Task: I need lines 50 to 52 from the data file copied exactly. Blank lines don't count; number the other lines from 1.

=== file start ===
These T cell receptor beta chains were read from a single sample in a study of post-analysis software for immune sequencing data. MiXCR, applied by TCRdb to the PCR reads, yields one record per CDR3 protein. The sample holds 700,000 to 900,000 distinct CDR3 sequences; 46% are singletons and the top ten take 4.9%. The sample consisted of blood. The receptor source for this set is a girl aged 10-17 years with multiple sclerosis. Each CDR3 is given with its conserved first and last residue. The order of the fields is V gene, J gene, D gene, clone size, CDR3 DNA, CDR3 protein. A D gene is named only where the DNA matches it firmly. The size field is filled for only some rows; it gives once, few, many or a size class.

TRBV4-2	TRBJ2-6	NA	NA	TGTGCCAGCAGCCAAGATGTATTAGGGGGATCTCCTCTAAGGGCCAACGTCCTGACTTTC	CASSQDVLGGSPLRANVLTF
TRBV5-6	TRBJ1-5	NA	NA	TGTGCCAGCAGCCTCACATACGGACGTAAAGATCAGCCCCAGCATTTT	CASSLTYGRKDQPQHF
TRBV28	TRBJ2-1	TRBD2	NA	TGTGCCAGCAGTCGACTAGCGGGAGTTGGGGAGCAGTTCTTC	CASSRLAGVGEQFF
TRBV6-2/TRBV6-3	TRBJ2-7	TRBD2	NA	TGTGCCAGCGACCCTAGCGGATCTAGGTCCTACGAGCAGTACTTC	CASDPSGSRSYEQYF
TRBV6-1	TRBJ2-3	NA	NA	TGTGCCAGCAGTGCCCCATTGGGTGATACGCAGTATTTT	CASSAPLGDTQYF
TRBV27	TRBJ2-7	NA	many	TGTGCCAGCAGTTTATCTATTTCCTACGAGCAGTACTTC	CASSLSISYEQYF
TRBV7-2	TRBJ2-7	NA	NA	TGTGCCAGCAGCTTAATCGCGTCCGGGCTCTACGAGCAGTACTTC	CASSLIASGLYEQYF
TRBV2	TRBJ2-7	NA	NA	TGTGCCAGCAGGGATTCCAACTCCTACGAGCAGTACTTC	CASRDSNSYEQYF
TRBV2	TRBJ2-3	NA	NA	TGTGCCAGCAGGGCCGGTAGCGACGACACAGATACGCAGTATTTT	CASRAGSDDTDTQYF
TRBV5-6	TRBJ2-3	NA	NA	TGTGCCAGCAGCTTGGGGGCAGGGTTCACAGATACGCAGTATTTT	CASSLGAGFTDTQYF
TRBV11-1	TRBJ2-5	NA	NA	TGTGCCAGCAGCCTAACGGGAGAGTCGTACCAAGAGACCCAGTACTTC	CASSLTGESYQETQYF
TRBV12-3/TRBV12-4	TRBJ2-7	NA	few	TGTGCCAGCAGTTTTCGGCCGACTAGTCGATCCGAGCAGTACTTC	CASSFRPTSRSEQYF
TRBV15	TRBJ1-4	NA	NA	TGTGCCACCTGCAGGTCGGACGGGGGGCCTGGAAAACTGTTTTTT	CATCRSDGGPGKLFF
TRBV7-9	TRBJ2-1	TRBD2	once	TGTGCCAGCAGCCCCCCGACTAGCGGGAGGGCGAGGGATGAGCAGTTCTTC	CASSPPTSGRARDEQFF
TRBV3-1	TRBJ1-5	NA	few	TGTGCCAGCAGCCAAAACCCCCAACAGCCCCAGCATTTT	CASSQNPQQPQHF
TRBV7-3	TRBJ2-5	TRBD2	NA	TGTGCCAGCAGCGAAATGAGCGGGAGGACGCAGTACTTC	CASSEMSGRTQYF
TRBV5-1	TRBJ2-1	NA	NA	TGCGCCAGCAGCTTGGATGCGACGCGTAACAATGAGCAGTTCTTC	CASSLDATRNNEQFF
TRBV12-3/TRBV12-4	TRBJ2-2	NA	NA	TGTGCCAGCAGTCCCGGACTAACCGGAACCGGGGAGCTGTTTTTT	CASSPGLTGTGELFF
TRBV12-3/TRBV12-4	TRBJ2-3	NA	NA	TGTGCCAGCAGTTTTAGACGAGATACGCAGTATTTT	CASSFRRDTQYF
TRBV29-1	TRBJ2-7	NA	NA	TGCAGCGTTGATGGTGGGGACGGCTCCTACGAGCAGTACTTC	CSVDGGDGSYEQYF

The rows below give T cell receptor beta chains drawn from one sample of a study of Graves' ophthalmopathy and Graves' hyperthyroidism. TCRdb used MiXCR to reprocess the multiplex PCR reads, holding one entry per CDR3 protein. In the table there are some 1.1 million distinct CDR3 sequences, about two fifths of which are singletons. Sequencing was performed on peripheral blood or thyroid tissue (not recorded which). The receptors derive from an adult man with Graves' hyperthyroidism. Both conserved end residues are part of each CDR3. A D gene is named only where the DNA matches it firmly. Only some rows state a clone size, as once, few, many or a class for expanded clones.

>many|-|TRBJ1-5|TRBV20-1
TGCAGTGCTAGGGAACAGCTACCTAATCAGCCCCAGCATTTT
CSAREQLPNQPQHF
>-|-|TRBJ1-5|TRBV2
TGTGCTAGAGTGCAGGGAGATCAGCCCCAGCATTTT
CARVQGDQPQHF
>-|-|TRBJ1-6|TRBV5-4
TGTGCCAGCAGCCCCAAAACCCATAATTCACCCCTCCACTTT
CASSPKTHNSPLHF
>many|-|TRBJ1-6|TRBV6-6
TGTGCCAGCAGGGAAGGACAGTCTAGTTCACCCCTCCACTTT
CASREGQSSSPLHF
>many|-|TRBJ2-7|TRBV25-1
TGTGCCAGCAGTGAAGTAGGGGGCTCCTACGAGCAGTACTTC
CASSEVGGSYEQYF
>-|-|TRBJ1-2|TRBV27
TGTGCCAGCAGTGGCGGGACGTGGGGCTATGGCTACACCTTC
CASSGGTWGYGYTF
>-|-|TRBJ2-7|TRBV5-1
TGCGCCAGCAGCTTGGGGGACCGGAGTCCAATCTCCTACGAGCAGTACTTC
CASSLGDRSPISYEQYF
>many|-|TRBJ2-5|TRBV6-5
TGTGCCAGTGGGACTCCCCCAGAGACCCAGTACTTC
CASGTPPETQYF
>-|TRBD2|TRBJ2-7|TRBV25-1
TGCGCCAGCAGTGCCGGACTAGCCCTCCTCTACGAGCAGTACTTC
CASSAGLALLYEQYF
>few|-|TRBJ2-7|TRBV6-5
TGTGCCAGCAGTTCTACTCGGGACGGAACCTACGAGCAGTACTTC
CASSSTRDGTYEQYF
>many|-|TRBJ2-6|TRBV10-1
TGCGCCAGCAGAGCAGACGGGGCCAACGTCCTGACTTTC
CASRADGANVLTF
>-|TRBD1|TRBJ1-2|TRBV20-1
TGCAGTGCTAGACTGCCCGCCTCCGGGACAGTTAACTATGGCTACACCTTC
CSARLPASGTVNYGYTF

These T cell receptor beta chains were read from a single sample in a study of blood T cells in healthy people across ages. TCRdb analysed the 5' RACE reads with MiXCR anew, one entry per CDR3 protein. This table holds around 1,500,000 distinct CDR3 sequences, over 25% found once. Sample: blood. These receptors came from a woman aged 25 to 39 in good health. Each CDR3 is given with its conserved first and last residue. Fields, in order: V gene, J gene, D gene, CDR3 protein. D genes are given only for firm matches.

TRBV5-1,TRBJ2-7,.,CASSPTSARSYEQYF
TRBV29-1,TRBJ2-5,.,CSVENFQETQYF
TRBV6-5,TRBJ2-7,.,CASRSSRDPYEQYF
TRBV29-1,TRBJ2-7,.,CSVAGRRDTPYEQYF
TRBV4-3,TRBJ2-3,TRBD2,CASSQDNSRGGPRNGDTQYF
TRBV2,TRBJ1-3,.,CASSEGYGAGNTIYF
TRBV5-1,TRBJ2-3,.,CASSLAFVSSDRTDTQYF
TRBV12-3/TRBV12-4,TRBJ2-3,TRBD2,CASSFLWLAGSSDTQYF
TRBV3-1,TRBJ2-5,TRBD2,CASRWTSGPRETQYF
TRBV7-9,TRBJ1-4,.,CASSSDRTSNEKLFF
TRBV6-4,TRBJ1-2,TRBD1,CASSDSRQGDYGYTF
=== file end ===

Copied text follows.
>few|-|TRBJ2-7|TRBV6-5
TGTGCCAGCAGTTCTACTCGGGACGGAACCTACGAGCAGTACTTC
CASSSTRDGTYEQYF